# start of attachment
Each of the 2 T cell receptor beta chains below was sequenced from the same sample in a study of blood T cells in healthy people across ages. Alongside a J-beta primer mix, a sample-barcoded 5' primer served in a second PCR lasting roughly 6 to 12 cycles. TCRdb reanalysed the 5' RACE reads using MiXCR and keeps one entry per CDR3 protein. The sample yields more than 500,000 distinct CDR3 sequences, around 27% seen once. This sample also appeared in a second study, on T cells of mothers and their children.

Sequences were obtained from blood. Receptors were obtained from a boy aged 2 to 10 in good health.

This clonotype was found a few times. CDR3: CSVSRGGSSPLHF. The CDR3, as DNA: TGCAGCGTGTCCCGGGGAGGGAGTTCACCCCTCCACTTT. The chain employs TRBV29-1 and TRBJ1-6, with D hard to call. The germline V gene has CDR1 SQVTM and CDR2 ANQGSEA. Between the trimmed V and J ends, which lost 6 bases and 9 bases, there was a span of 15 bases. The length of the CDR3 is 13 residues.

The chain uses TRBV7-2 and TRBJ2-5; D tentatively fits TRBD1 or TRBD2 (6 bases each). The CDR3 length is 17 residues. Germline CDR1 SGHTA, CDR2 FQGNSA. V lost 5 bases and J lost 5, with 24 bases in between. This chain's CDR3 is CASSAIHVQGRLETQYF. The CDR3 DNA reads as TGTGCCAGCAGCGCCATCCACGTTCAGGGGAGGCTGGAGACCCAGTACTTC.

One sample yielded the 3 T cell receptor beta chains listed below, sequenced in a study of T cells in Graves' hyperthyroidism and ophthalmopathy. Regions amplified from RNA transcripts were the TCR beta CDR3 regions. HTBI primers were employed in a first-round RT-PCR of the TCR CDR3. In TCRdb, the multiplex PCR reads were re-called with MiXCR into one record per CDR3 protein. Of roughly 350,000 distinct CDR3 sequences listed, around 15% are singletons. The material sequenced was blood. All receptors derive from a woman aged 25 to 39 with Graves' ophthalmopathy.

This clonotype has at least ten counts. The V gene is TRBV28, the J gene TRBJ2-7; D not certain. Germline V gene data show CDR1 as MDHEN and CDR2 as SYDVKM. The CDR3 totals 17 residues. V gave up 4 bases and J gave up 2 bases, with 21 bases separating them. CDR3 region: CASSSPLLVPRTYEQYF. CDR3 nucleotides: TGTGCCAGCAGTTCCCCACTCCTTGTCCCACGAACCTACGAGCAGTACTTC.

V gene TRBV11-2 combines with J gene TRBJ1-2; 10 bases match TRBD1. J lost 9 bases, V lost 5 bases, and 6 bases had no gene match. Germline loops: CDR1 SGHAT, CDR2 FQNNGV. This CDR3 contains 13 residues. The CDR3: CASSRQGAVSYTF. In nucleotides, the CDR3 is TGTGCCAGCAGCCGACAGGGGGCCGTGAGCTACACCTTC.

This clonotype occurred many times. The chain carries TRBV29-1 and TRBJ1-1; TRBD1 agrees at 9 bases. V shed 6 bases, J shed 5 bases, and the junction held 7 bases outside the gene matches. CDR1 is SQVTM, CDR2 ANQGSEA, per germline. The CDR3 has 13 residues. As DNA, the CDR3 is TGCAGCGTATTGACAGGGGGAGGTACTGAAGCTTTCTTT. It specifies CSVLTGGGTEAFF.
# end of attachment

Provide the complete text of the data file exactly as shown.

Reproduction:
Each of the 2 T cell receptor beta chains below was sequenced from the same sample in a study of blood T cells in healthy people across ages. Alongside a J-beta primer mix, a sample-barcoded 5' primer served in a second PCR lasting roughly 6 to 12 cycles. TCRdb reanalysed the 5' RACE reads using MiXCR and keeps one entry per CDR3 protein. The sample yields more than 500,000 distinct CDR3 sequences, around 27% seen once. This sample also appeared in a second study, on T cells of mothers and their children.

Sequences were obtained from blood. Receptors were obtained from a boy aged 2 to 10 in good health.

This clonotype was found a few times. CDR3: CSVSRGGSSPLHF. The CDR3, as DNA: TGCAGCGTGTCCCGGGGAGGGAGTTCACCCCTCCACTTT. The chain employs TRBV29-1 and TRBJ1-6, with D hard to call. The germline V gene has CDR1 SQVTM and CDR2 ANQGSEA. Between the trimmed V and J ends, which lost 6 bases and 9 bases, there was a span of 15 bases. The length of the CDR3 is 13 residues.

The chain uses TRBV7-2 and TRBJ2-5; D tentatively fits TRBD1 or TRBD2 (6 bases each). The CDR3 length is 17 residues. Germline CDR1 SGHTA, CDR2 FQGNSA. V lost 5 bases and J lost 5, with 24 bases in between. This chain's CDR3 is CASSAIHVQGRLETQYF. The CDR3 DNA reads as TGTGCCAGCAGCGCCATCCACGTTCAGGGGAGGCTGGAGACCCAGTACTTC.

One sample yielded the 3 T cell receptor beta chains listed below, sequenced in a study of T cells in Graves' hyperthyroidism and ophthalmopathy. Regions amplified from RNA transcripts were the TCR beta CDR3 regions. HTBI primers were employed in a first-round RT-PCR of the TCR CDR3. In TCRdb, the multiplex PCR reads were re-called with MiXCR into one record per CDR3 protein. Of roughly 350,000 distinct CDR3 sequences listed, around 15% are singletons. The material sequenced was blood. All receptors derive from a woman aged 25 to 39 with Graves' ophthalmopathy.

This clonotype has at least ten counts. The V gene is TRBV28, the J gene TRBJ2-7; D not certain. Germline V gene data show CDR1 as MDHEN and CDR2 as SYDVKM. The CDR3 totals 17 residues. V gave up 4 bases and J gave up 2 bases, with 21 bases separating them. CDR3 region: CASSSPLLVPRTYEQYF. CDR3 nucleotides: TGTGCCAGCAGTTCCCCACTCCTTGTCCCACGAACCTACGAGCAGTACTTC.

V gene TRBV11-2 combines with J gene TRBJ1-2; 10 bases match TRBD1. J lost 9 bases, V lost 5 bases, and 6 bases had no gene match. Germline loops: CDR1 SGHAT, CDR2 FQNNGV. This CDR3 contains 13 residues. The CDR3: CASSRQGAVSYTF. In nucleotides, the CDR3 is TGTGCCAGCAGCCGACAGGGGGCCGTGAGCTACACCTTC.

This clonotype occurred many times. The chain carries TRBV29-1 and TRBJ1-1; TRBD1 agrees at 9 bases. V shed 6 bases, J shed 5 bases, and the junction held 7 bases outside the gene matches. CDR1 is SQVTM, CDR2 ANQGSEA, per germline. The CDR3 has 13 residues. As DNA, the CDR3 is TGCAGCGTATTGACAGGGGGAGGTACTGAAGCTTTCTTT. It specifies CSVLTGGGTEAFF.